I would not use different measurements as InfluxDB does not allow you do to 
cross measurement analytics, so if you go the multi-measurements way you 
won't be able to crunch your storage metrics with your network ones if you 
used two different measurements.

On Friday, September 23, 2016 at 2:42:49 AM UTC+2, smf...@gmail.com wrote:
>
>
> We are also in the process of figuring out how to store data for a 
> multi-tenant system so this is very helpful.  I have a couple of follow up 
> questions along the similar lines (caveat -- we're very new to InfluxDB so 
> I may have misused the terms). 
>
> When thinking about our schema (ignoring tenancy) we were considering 
> having 
> measurements which stored data from a specific sub-system of our 
> application.  So for example we might have one measurement for the data 
> related to our storage sub-system (mongodb) and other for the rest layer 
> and so forth.  These would have fields which stored data for specific 
> metrics and we'd use tags to segment the data.  So we might have a 
> measurement for rest with fields for throughput and response time and tags 
> for HTTP method and relative URI. 
>
> When laying tenancy into this our first inclination was to do so by adding 
> the tenant id to the measurement name (so we'd have XYZ-mongodb and 
> XYZ-rest).  However, based on this discussion it sounds like you'd advise 
> against that in favor of simply having a measurement per tenant and putting 
> all of the metrics in that as fields (which begs the question of why not 
> have 1 measurement in the non-tenant schema).  One issue that arrises with 
> that approach is what to do about overlapping field keys (both mongodb and 
> rest have throughput for example).  It seems like we could use either 
> stylized field keys (mongo_throughput and rest_throughput) or we could use 
> tags.  Any thoughts on which would be preferable? 
>
> Even with using tags to resolve metric overlap I think we'd end up with 
> 1000's fields and if we used prefixing we'd have 10,000's.  Also, if I 
> understand how writes work we'd have some points that are extremely sparse 
> (those for sub-systems with more specialized data, such as the JVM) and 
> some points with a large number of field values (on the order of 100's to 
> 1000's).  Is this going to cause issues?  We'd also end up doing lots of 
> queries which pull out only a small sub-set of the fields, any concern 
> there? 
>
> Anyway, thanks in advance for any advice. I'm looking forward to trying 
> this out and seeing how it works. 
>
> Sean Fitts 
>
>
> On Friday, August 19, 2016 at 12:27:13 PM UTC-7, Sean Beckett wrote: 
> > There's not much performance gain from segmenting the data. It will all 
> live on the filesystem organized by time first, and series second. As long 
> as your queries are bounded to particular times and series, the measurement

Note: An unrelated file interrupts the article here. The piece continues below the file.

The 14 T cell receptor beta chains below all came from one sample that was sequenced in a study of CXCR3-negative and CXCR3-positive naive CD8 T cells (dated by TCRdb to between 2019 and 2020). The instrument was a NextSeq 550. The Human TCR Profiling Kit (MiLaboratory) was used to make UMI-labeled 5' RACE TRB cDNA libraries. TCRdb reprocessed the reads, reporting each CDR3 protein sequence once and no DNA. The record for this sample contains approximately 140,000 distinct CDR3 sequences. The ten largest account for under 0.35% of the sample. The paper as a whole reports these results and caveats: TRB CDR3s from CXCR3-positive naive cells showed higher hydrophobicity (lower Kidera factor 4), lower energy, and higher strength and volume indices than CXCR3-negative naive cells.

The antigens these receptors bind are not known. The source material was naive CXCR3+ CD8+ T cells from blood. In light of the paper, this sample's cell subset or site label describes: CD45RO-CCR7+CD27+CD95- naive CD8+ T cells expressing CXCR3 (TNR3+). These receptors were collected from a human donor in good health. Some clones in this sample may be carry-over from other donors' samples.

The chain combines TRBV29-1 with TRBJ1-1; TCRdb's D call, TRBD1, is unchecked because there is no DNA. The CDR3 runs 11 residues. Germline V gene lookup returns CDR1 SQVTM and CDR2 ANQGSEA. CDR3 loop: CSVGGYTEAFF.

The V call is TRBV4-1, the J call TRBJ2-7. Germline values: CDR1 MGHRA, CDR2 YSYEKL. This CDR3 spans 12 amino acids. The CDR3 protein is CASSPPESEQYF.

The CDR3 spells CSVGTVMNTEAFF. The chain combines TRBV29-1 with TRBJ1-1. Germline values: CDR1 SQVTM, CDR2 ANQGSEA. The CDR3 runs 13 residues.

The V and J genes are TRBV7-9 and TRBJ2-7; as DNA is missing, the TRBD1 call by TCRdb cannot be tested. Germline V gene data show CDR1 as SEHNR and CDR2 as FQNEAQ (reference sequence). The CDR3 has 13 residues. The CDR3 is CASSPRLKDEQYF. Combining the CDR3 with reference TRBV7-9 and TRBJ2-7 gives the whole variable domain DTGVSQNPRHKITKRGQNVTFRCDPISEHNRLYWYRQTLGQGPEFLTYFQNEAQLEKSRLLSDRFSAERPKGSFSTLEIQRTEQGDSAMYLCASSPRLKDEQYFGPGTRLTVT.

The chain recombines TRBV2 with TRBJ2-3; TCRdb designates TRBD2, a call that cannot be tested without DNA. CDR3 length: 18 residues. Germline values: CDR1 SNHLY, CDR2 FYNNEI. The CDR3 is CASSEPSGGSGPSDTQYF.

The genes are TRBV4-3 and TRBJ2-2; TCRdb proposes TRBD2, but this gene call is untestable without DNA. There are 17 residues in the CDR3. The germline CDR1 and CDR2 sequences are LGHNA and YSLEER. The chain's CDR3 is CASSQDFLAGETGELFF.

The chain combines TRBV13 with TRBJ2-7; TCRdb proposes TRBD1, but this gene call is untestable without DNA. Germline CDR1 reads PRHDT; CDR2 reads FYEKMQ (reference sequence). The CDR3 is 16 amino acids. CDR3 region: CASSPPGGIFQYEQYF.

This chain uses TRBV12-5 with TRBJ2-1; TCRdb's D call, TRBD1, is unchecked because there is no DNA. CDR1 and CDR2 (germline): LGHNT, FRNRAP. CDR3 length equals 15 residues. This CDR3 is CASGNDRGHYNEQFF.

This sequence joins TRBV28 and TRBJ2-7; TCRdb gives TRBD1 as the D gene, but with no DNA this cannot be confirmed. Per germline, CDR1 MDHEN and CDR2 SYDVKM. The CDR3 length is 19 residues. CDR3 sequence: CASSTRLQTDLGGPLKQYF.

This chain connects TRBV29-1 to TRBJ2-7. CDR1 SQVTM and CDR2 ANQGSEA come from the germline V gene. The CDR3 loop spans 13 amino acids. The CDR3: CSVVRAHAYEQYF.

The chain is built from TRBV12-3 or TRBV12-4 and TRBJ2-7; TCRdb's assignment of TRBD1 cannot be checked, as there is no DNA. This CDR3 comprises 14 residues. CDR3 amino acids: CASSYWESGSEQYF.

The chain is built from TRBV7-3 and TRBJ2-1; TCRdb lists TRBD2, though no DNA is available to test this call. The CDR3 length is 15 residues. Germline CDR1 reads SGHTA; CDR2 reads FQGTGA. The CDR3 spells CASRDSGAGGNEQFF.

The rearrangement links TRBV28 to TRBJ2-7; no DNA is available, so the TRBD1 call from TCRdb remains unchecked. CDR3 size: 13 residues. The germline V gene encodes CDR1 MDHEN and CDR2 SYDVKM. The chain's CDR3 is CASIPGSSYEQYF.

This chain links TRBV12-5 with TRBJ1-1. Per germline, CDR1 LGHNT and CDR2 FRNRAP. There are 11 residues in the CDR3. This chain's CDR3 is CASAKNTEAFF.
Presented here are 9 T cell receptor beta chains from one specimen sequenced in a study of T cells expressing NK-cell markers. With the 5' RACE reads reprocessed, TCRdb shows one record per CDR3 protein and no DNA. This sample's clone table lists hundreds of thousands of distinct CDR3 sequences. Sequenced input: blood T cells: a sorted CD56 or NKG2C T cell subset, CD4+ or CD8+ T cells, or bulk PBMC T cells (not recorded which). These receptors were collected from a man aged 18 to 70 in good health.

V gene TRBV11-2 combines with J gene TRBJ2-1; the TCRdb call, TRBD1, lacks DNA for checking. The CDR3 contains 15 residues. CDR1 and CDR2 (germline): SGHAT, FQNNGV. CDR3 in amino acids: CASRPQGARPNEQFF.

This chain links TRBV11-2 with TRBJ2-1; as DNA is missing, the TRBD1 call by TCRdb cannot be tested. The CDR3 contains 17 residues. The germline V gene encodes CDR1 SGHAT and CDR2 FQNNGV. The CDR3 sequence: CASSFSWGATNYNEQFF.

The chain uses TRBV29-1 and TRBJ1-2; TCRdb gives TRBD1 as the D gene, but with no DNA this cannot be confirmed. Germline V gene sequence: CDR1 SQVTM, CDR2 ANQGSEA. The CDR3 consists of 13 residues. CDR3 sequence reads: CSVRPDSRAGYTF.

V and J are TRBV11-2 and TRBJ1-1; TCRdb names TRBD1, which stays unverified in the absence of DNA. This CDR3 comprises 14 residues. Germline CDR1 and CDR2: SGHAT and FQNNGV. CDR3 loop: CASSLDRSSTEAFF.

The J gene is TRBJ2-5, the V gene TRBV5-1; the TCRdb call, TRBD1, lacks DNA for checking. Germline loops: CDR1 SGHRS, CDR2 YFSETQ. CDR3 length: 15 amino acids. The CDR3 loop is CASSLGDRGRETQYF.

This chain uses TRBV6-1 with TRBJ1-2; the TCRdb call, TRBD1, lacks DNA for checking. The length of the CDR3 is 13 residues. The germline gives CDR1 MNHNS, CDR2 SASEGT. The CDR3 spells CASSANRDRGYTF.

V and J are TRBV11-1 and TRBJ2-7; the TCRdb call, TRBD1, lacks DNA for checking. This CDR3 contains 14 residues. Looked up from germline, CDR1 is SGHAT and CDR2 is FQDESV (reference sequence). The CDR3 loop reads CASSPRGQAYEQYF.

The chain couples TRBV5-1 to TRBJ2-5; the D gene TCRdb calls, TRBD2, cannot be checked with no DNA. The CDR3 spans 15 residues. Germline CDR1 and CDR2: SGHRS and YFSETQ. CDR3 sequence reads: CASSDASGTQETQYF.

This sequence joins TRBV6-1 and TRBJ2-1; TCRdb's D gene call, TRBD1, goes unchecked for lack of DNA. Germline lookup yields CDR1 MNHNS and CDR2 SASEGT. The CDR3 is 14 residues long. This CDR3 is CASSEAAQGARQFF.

> schema won't make too much difference. 
> > 
> > 
> > However, DROP MEASUREMENT is more performant than DROP SERIES, so I 
> would think scoping each customer to a measurement (Schema #2) would be 
> beneficial for overall organization.  
> > 
> > 
> > Schema #3 is not a great schema, as it puts important metadata in the 
> measurement name. Typically that's an anti-pattern. Additionally, there are 
> no JOINs across measurements, so you wouldn't be able to query for the 
> COUNT() of all events across a customer if each page ID meant a new 
> measurement. 
> > 
> > 
> > On Tue, Aug 2, 2016 at 11:05 PM,  <ry...@rmills.id.au> wrote: 
> > 
> > Hi there, 
> > 
> > 
> > I'm not quite sure which schema design would be better and hoping 
> someone could help: 
> > 
> > 
> > (1)  
> > Measurement = PageViews 
> > 
> > Tags = OrganisationId=XYZ, PageId=123 
> > Values = BrowserAgent=Chrome, URL=test.com 
> > 
> > 
> > 
> > Measurement = Clicks 
> > Tags = OrganisationId=XYZ, PageId=123 
> > Values = BrowserAgent=Chrome, URL=test.com 
> > 
> > 
> > or 
> > 
> > 
> > (2) 
> > Measurement = XYZ (OrganisationID) 
> > 
> > Tags = PageId=123, Event=PageView 
> > Values = BrowserAgent=Chrome, URL=test.com 
> > 
> > 
> > 
> > Measurement = XYZ (OrganisationID) 
> > Tags = PageId=123, Event=Click 
> > Values = BrowserAgent=Chrome, URL=test.com 
> > 
> > 
> > or 
> > 
> > 
> > (3) 
> > Measurement = XYZ-123 (OrganisationId-PageId) 
> > Tags = Event=PageView 
> > 
> > Values = BrowserAgent=Chrome, URL=test.com 
> > 
> > 
> > 
> > Measurement = XYZ-123 (OrganisationId-PageId) 
> > Tags = Event=Click 
> > Values = BrowserAgent=Chrome, URL=test.com 
> > 
> > 
> > This would be a used in a multi-tenant environment where each customer 
> (organisation) has their own data. Does the use of a orgid-pageid 
> measurement help the underlying database? 
> > 
> > IE, with SQL having a table name as the OrgId-PageId would restrict the 
> indexing storage/speed to just that of that scope, however I'm not sure it 
> would be the same with InfluxDB as perhaps indexes are based on series 
> (which includes measurement and tags).  
> > 
> > 
> > So then in theory it would be much of a muchness - no performance gain 
> by segmenting data? 
> > 
> > 
> > Ryan 
> > 
> > 
> > 
> > 
> > -- 
> > 
> > Remember to include the InfluxDB version number with all issue reports 
> > 
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> > 
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> > 
> > To view this discussion on the web visit 
> https://groups.google.com/d/msgid/influxdb/0100a133-7b23-4d29-aa7a-33e2666991d7%40googlegroups.com.
>  
>
> > 
> > For more options, visit https://groups.google.com/d/optout. 
> > 
> > 
> > 
> > 
> > 
> > -- 
> > 
> > 
> > Sean Beckett 
> > Director of Support and Professional Services 
> > InfluxDB 
>
>

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